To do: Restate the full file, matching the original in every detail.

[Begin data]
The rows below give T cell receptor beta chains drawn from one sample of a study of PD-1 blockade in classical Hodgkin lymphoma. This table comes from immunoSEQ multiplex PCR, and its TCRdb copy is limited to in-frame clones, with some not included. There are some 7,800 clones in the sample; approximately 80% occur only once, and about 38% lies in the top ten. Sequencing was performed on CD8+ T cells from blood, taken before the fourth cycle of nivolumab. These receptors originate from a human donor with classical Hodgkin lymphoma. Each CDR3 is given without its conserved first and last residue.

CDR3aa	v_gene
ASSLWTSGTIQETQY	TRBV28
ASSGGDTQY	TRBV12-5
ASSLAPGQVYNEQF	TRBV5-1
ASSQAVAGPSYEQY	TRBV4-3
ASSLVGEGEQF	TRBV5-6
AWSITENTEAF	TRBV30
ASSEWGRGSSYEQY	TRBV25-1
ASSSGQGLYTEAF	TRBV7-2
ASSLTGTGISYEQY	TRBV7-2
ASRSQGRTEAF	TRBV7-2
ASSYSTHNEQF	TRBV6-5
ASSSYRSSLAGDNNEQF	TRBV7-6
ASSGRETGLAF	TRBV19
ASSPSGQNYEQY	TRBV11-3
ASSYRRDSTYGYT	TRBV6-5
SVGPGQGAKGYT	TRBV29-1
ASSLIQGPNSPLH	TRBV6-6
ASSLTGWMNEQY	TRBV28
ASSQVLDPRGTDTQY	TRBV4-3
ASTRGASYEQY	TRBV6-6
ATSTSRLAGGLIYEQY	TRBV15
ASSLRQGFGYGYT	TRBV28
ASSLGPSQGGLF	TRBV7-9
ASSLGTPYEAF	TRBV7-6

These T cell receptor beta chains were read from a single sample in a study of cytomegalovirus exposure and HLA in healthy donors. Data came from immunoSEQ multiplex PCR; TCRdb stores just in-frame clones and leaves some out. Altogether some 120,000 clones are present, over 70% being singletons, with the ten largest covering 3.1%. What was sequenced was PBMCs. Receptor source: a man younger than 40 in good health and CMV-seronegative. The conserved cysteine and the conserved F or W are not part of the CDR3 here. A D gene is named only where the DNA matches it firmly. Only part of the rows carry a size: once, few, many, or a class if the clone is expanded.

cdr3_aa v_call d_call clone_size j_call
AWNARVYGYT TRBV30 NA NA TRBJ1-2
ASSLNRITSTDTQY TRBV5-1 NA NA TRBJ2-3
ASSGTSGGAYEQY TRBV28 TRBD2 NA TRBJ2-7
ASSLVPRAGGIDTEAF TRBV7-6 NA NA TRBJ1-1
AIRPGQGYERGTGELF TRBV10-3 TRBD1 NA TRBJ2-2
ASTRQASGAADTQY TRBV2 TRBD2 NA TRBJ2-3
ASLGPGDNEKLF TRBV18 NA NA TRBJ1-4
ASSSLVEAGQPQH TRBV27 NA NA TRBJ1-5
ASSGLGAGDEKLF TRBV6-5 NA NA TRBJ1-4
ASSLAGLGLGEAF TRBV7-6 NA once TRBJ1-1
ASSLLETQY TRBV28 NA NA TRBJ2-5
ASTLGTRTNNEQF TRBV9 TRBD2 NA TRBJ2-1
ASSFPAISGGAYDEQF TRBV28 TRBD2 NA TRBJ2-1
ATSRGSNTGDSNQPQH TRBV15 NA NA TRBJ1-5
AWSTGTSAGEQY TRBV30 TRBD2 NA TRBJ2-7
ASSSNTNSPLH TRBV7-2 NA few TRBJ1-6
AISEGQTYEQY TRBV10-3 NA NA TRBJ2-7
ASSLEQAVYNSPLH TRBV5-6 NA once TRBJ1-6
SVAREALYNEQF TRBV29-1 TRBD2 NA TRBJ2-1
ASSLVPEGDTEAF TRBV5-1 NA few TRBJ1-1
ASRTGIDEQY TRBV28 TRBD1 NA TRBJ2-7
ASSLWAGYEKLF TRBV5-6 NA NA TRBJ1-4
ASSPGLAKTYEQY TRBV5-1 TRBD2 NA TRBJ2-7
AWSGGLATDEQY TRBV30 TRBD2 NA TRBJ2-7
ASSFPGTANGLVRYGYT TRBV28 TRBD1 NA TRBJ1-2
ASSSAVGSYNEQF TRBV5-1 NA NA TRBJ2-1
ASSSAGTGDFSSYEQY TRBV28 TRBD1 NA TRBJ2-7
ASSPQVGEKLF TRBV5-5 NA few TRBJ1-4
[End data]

The rows below give T cell receptor beta chains drawn from one sample of a study of PD-1 blockade in classical Hodgkin lymphoma. This table comes from immunoSEQ multiplex PCR, and its TCRdb copy is limited to in-frame clones, with some not included. There are some 7,800 clones in the sample; approximately 80% occur only once, and about 38% lies in the top ten. Sequencing was performed on CD8+ T cells from blood, taken before the fourth cycle of nivolumab. These receptors originate from a human donor with classical Hodgkin lymphoma. Each CDR3 is given without its conserved first and last residue.

CDR3aa	v_gene
ASSLWTSGTIQETQY	TRBV28
ASSGGDTQY	TRBV12-5
ASSLAPGQVYNEQF	TRBV5-1
ASSQAVAGPSYEQY	TRBV4-3
ASSLVGEGEQF	TRBV5-6
AWSITENTEAF	TRBV30
ASSEWGRGSSYEQY	TRBV25-1
ASSSGQGLYTEAF	TRBV7-2
ASSLTGTGISYEQY	TRBV7-2
ASRSQGRTEAF	TRBV7-2
ASSYSTHNEQF	TRBV6-5
ASSSYRSSLAGDNNEQF	TRBV7-6
ASSGRETGLAF	TRBV19
ASSPSGQNYEQY	TRBV11-3
ASSYRRDSTYGYT	TRBV6-5
SVGPGQGAKGYT	TRBV29-1
ASSLIQGPNSPLH	TRBV6-6
ASSLTGWMNEQY	TRBV28
ASSQVLDPRGTDTQY	TRBV4-3
ASTRGASYEQY	TRBV6-6
ATSTSRLAGGLIYEQY	TRBV15
ASSLRQGFGYGYT	TRBV28
ASSLGPSQGGLF	TRBV7-9
ASSLGTPYEAF	TRBV7-6

These T cell receptor beta chains were read from a single sample in a study of cytomegalovirus exposure and HLA in healthy donors. Data came from immunoSEQ multiplex PCR; TCRdb stores just in-frame clones and leaves some out. Altogether some 120,000 clones are present, over 70% being singletons, with the ten largest covering 3.1%. What was sequenced was PBMCs. Receptor source: a man younger than 40 in good health and CMV-seronegative. The conserved cysteine and the conserved F or W are not part of the CDR3 here. A D gene is named only where the DNA matches it firmly. Only part of the rows carry a size: once, few, many, or a class if the clone is expanded.

cdr3_aa v_call d_call clone_size j_call
AWNARVYGYT TRBV30 NA NA TRBJ1-2
ASSLNRITSTDTQY TRBV5-1 NA NA TRBJ2-3
ASSGTSGGAYEQY TRBV28 TRBD2 NA TRBJ2-7
ASSLVPRAGGIDTEAF TRBV7-6 NA NA TRBJ1-1
AIRPGQGYERGTGELF TRBV10-3 TRBD1 NA TRBJ2-2
ASTRQASGAADTQY TRBV2 TRBD2 NA TRBJ2-3
ASLGPGDNEKLF TRBV18 NA NA TRBJ1-4
ASSSLVEAGQPQH TRBV27 NA NA TRBJ1-5
ASSGLGAGDEKLF TRBV6-5 NA NA TRBJ1-4
ASSLAGLGLGEAF TRBV7-6 NA once TRBJ1-1
ASSLLETQY TRBV28 NA NA TRBJ2-5
ASTLGTRTNNEQF TRBV9 TRBD2 NA TRBJ2-1
ASSFPAISGGAYDEQF TRBV28 TRBD2 NA TRBJ2-1
ATSRGSNTGDSNQPQH TRBV15 NA NA TRBJ1-5
AWSTGTSAGEQY TRBV30 TRBD2 NA TRBJ2-7
ASSSNTNSPLH TRBV7-2 NA few TRBJ1-6
AISEGQTYEQY TRBV10-3 NA NA TRBJ2-7
ASSLEQAVYNSPLH TRBV5-6 NA once TRBJ1-6
SVAREALYNEQF TRBV29-1 TRBD2 NA TRBJ2-1
ASSLVPEGDTEAF TRBV5-1 NA few TRBJ1-1
ASRTGIDEQY TRBV28 TRBD1 NA TRBJ2-7
ASSLWAGYEKLF TRBV5-6 NA NA TRBJ1-4
ASSPGLAKTYEQY TRBV5-1 TRBD2 NA TRBJ2-7
AWSGGLATDEQY TRBV30 TRBD2 NA TRBJ2-7
ASSFPGTANGLVRYGYT TRBV28 TRBD1 NA TRBJ1-2
ASSSAVGSYNEQF TRBV5-1 NA NA TRBJ2-1
ASSSAGTGDFSSYEQY TRBV28 TRBD1 NA TRBJ2-7
ASSPQVGEKLF TRBV5-5 NA few TRBJ1-4